(Vietcetera) Vietnam is a coffee country. So it makes sense we’re hot on the cold brew coffee trend here. From citrus-tinged slow filtrations to sparkly mojito-inspired modern versions this is our tour through the city as told by our favorite drink.
Cold brew coffee has blown up. The fruity, flavorful brew has become a core coffee-shop staple from Saigon to San Francisco (just drop into a branch of Blue Bottle whenever you’re in the American coffee capital or our own chain of Vietcetera cafes in Ho Chi Minh City for proof).
Cold brewing is a different way of preparing coffee because it replaces heat—brewing coffee with hot water means undesirable flavor elements are included—with time. Some of the cold brew coffees from our featured Saigon cafes take as long as 24-hours to prepare. But, it’s worth the wait because by brewing using either cold or room temperature water the result is a smoother, less acidic coffee.
The signature cold brew on ice at Vietnam Coffee Republic
Although cold brewing techniques have been employed in places like the Netherlands, Japan, and the US for hundreds of years, the trend really took off when Starbucks unveiled their own version in 2015. Since then, cold brew coffee has taken the world by storm.
In the past few years, some of our city’s best cafes have added their own classic cold brews, and some creative alternatives, to their menus. From refreshing carbonated versions to zesty lemon-flavored concoctions and plain cold brew served on the rocks, Ho Chi Minh City’s cold brew coffee scene is thriving.
In a country already famous for its cafe culture and its coffee, what better way to explore town (and to cool off while you’re doing it) than by touring Ho Chi Minh City one cup of cold brew at a time?
Bunker Bed & Breakfast Bar
Start the day with a bite to eat and a cup of cold brew at Bunker Bed & Breakfast Bar—you can even throw a beer into the equation because no one at Bunker is judging. As the name implies, Bunker Bed & Breakfast Bar is a hidden gem in Da Kao that serves as both an Airbnb and a multi-room cafe, restaurant, and bar. The concept was inspired by the immigrant bar and restaurant culture of Los Angeles, where one of Bunker’s founders grew up—right on Bunker Hill.
Bunker Bed & Breakfast Bar is a hidden gem in Da Kao that serves as both an Airbnb and a multi-room cafe, restaurant, and bar.
Open from 8.30 AM, not only does Bunker Bed & Breakfast Bar serve all-day breakfasts and booze—waffles, hamburgers and plenty of beers like local craft brews from East West and Te Te—but they also do quality coffee and cold brew too courtesy of beans from our friends at The Married Beans, Dalat.
But, besides their standard cold brew serving, it’s their peppermint and lemon cold brews that have really put them on the map. “We were craving something refreshing, with a kick of caffeine. Think of a lemonade or a mojito with more than a hint of coffee in it and that’s how we got our flavors,” explains Bunker co-founder Laure Chevallier who’s also the creative spark behind Bakes.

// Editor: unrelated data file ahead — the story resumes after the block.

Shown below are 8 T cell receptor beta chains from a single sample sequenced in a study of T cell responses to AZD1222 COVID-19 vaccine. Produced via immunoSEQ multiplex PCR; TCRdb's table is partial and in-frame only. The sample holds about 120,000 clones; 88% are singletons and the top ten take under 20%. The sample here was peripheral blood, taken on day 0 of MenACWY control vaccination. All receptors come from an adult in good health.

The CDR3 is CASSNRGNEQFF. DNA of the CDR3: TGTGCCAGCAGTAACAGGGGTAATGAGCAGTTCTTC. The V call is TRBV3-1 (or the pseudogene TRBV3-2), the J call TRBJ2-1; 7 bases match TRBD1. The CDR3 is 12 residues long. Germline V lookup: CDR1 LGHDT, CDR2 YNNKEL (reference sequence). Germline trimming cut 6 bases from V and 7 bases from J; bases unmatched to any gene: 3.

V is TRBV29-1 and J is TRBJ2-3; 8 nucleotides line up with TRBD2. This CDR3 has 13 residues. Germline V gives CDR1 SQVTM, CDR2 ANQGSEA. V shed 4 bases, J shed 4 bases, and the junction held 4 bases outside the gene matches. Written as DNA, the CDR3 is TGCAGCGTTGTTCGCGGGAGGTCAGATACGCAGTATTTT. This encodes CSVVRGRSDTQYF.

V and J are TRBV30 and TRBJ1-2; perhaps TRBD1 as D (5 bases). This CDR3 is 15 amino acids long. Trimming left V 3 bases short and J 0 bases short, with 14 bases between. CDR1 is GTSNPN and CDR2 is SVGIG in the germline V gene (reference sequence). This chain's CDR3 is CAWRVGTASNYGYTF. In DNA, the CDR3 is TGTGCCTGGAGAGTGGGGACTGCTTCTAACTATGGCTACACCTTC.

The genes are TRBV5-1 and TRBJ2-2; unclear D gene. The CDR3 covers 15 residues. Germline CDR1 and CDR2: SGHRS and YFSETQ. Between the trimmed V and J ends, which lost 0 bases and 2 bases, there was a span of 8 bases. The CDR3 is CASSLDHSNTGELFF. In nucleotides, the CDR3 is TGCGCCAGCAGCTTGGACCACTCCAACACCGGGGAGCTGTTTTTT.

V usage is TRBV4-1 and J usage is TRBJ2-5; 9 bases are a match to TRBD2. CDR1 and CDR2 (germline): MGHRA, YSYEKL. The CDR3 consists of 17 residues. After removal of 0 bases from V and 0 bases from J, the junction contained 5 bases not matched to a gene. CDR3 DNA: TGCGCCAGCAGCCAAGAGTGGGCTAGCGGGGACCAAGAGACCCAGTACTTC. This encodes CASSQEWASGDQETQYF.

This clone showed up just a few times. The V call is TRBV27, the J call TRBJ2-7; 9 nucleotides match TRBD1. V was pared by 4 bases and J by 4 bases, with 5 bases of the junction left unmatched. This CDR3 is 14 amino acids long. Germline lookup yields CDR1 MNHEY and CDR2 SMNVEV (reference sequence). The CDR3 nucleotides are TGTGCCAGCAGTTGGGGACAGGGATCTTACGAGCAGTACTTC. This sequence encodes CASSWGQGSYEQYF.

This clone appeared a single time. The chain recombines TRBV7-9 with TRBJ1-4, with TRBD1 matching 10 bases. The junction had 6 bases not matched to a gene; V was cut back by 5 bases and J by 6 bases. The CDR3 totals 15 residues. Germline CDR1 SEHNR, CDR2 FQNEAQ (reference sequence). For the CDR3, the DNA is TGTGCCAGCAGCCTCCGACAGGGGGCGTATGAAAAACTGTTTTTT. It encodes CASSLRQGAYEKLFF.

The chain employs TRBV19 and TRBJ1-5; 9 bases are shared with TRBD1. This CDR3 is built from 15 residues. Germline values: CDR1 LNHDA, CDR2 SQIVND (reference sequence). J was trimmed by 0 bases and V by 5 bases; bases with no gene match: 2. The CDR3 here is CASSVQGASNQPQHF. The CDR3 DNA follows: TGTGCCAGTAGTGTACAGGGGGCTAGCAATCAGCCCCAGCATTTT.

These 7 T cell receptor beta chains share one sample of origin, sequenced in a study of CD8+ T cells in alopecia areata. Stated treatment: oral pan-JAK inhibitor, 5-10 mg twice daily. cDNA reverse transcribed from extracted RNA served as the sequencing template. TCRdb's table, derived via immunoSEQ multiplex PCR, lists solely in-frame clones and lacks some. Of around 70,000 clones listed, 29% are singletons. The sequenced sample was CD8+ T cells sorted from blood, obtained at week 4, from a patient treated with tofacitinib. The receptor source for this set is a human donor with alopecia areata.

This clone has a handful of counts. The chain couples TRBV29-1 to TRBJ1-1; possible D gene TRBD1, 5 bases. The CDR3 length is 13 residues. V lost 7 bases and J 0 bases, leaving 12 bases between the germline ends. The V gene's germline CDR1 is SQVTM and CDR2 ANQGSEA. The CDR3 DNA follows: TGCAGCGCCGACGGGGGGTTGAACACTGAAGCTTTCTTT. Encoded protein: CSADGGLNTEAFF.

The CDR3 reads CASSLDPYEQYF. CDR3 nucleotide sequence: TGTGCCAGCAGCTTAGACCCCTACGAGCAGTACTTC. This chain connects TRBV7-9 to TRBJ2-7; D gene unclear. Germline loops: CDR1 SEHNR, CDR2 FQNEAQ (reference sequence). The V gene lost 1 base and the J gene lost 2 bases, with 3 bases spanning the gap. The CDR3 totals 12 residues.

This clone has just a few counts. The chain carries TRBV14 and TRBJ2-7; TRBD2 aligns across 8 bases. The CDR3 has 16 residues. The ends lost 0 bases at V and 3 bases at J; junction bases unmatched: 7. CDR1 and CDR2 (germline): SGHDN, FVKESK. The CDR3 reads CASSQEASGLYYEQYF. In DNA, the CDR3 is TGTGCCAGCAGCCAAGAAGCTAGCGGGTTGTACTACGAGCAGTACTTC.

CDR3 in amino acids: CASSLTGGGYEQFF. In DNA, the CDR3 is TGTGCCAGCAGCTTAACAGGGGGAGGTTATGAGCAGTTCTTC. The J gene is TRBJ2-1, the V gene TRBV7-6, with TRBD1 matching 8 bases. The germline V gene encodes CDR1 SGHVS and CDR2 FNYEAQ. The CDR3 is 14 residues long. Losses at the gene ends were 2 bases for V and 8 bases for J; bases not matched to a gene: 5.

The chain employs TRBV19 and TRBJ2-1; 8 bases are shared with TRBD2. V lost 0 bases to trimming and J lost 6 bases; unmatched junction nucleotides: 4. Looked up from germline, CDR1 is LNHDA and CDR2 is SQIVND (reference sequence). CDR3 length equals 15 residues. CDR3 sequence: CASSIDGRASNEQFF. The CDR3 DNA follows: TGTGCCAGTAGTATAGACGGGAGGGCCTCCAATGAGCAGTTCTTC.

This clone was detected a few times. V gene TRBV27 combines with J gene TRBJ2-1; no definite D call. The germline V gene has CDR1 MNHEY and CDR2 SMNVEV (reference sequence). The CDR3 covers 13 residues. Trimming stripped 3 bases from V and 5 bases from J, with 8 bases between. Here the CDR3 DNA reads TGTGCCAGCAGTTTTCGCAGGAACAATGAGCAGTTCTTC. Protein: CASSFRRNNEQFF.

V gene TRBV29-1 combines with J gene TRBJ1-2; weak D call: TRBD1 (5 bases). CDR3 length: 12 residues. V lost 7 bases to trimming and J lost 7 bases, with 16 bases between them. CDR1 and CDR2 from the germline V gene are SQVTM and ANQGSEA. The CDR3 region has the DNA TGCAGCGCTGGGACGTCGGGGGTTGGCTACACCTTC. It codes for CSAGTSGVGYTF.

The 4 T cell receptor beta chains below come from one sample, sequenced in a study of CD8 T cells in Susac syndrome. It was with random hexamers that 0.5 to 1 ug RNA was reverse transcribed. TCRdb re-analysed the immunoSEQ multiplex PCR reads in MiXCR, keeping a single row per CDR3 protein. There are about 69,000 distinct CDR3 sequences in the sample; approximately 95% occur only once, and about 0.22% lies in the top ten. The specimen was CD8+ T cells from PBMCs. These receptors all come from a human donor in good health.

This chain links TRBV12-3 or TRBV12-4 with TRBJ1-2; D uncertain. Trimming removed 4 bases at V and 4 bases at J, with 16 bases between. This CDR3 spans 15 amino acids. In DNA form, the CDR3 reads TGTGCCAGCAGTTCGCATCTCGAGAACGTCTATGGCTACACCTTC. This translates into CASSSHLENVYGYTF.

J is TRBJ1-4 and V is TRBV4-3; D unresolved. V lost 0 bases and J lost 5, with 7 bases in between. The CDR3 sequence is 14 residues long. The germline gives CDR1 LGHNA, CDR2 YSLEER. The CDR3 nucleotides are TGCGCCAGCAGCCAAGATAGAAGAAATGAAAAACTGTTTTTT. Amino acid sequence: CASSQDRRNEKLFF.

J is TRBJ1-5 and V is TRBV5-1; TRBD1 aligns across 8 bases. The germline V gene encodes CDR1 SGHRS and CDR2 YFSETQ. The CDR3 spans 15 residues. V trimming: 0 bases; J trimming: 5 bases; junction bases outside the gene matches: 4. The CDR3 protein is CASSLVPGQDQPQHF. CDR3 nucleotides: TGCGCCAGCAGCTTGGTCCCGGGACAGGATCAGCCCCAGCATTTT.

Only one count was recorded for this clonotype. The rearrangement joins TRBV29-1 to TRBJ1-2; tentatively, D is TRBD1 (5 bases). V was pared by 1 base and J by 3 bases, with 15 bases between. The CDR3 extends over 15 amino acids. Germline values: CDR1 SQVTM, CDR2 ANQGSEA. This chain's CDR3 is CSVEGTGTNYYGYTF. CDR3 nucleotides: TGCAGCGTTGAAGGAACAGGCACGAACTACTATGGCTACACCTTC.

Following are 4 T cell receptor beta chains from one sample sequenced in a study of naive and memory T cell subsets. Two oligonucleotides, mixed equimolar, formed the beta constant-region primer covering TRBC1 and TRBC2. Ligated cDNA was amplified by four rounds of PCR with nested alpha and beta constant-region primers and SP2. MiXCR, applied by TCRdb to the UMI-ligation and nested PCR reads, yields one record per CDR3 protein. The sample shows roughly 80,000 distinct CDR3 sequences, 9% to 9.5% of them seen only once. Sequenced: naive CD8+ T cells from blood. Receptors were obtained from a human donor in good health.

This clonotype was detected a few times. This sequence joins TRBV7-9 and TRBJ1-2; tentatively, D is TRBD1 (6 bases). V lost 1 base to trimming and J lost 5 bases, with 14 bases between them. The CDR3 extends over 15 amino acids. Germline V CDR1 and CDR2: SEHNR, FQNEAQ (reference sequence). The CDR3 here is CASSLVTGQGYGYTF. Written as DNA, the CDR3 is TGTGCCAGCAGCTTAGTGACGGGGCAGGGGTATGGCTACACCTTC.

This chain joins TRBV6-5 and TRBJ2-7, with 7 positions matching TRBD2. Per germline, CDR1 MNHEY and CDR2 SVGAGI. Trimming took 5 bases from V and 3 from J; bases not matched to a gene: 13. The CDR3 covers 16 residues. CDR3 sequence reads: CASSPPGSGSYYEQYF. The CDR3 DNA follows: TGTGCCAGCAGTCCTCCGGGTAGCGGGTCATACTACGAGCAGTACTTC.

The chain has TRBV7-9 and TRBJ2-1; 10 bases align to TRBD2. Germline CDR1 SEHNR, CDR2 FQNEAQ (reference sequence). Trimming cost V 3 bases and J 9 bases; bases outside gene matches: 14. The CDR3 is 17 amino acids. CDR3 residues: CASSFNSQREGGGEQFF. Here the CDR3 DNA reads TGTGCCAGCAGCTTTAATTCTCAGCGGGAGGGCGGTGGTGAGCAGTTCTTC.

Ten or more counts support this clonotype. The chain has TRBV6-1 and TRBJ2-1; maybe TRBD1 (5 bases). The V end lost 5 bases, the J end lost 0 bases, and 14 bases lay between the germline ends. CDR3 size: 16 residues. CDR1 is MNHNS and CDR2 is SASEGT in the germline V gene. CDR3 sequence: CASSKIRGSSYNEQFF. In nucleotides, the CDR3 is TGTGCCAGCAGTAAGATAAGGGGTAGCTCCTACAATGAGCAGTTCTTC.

They make their cold brew daily—a process that takes eight hours. “We don’t let it sit for too long so our cold brew is less bitter with fruity flavors and a sweet aftertaste,” Chevallier says.
“Our flavored cold brews are very easy to drink. You don’t need to be a coffee connoisseur to like them!” — Bunker co-founder Laure Chevallier
Bunker Bed & Breakfast Bar prides itself on creating fun, cold brewed drinks that are palatable to everyone. “Our flavored cold brews are very easy to drink. You don’t need to be a coffee connoisseur to like them!”
In Short: “To live and dine in LA” by way of buzzing Da Kao Ward.
What To Order: The peppermint and lemon cold brews when you’re “craving something refreshing with a kick of caffeine.”
Location: 79/2/1 Phan Ke Binh, Da Kao Ward, District 1, Ho Chi Minh City
[a] Coffee House
Located 5-minutes away from Bunker is [a] Coffee House. You can walk over once you’re done with your Bunker breakfast. As far as hidden cafes go, this might just be the hippest one in town. The cozy space is lined with glass beakers, old French presses, Japanese siphons, and jars of coffee beans—a testament to Coffee House’s artistic, experimental tendencies. And this tranquil cafe is also a great place to catch up on your emails or to open up that book you’ve been planning to read—the cafe also have a selection of reading materials, mostly in Vietnamese, if you forgot to bring your own.
“I originally bought an ice-drip coffee maker, just out of curiosity.” — [a] Coffee House’s Nguyen Truc
In fact, [a] Coffee House was one of the first cafes in HCMC to start tinkering with specialty coffee, including cold brew. When Nguyen Truc first opened the cafe in 2013, he was fascinated by the idea of brewing coffee with ice. “I originally bought an ice-drip coffee maker, just out of curiosity,” he recalls.Truc wasn’t entirely sure what he was doing back then, so he slowly began researching online, brewing small batches of beans and serving cups of his slow-drip coffee to friends to gauge their interest. His new cold brew coffee was such a hit it didn’t take long before it was added to the menu. From there, exploring different methods of cold brewing were a natural progression.
[a] Coffee House is cozy and zen-calm with one of the city’s first, and best, cold brew coffees.
To make [a] Coffee House’s signature cold brew, Truc grinds up a mixture of Arabica and Typica beans and lets them steep in cold water for 24 hours. The result is a fruity full-bodied brew served with ice in a wine glass.“Cold brew, for me, is quite similar to ice-drip, though it has a different brewing process,” he explains. “I fell in love with the taste and aroma of this cold brew coffee from the very first batch.”
In Short: Cozy and zen-calm with one of the city’s first, and best, cold brew coffees.
What To Order: Their 24-hour-steeped signature cold brew served in a wine glass.
Location: 15 Huynh Khuong Ninh Street, Da Kao Ward, District 1, Ho Chi Minh City
By now it’s probably lunchtime, so head over to Ho Chi Minh City’s Ngo Duc Khe Street that connects Dong Khoi and Nguyen Hue (and note that it’s best to take a taxi over from Da Kao). In addition to coffee, The Workshop also serve up a selection of salads, sandwiches, and burgers perfect for an early afternoon pitstop.